Amazon - Oatman Massacre books

To find the trail, check out this website:

The heavy wagon left a mark on the rocks which are visible today.
(Thanks Pam for the pictures.)

Tuesday, May 30, 2017

Tres Rios Wetlands

Down in the southern and western section of Phoenix, AZ, sits 500 acres of pristine land known as the Tres Rio Wetlands.  The manufactured property is next to the Estrella Mountains and where you will find Great Blue Herons, beavers and bobcats that roam freely throughout the land.  The sanctuary for native trees, wetland vegetation and animals was constructed as a proficient way to eradicate nitrogen from the wastewater running from the sewage treatment plant which sits next to the refuge.
Many of these wetlands, marshes or riparian are located around the world.  They aid in flood control while providing a place for many different animals and water-rooted plants/trees to thrive.  There are at least 1,000 of these engineered wetlands all over the country.  Most of them are located in the southwest where reclaimed water flows for irrigation of non-edible crops such as cotton.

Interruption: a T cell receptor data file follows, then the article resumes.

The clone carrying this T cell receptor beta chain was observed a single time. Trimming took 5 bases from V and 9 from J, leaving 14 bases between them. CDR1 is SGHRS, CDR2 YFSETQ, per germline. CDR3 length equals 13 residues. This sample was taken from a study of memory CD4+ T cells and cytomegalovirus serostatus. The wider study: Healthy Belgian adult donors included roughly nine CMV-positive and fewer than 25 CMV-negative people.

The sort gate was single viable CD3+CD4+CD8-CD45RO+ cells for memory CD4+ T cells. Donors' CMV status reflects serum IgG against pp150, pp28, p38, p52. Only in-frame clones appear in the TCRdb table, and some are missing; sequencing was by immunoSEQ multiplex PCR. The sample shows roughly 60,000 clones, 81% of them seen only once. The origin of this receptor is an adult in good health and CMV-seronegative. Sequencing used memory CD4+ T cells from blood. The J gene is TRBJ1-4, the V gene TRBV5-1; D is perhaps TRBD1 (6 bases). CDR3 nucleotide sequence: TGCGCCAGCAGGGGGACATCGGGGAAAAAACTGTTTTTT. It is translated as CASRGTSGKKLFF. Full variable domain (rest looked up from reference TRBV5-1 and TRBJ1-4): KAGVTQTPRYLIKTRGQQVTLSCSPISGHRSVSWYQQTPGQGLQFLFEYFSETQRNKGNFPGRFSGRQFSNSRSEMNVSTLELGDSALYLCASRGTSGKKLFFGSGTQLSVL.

With its many indigenous trees, wildlife, birds and mammals, the Tres Rios Wetlands draws many visitors to its land.  School kids, photographers and even researchers enjoy taking pictures and learning about the wildlife and how they regulate the water flow.  The refuge even has distinctive mosquito-eating fish, species of birds, bats and ecological chemicals that manage those pesky insects.
Today, they are constructing more parking areas, benches, trails and viewing areas for more places to observe the wetlands.  For more information about the Tres Rios Wetlands, check out this website: .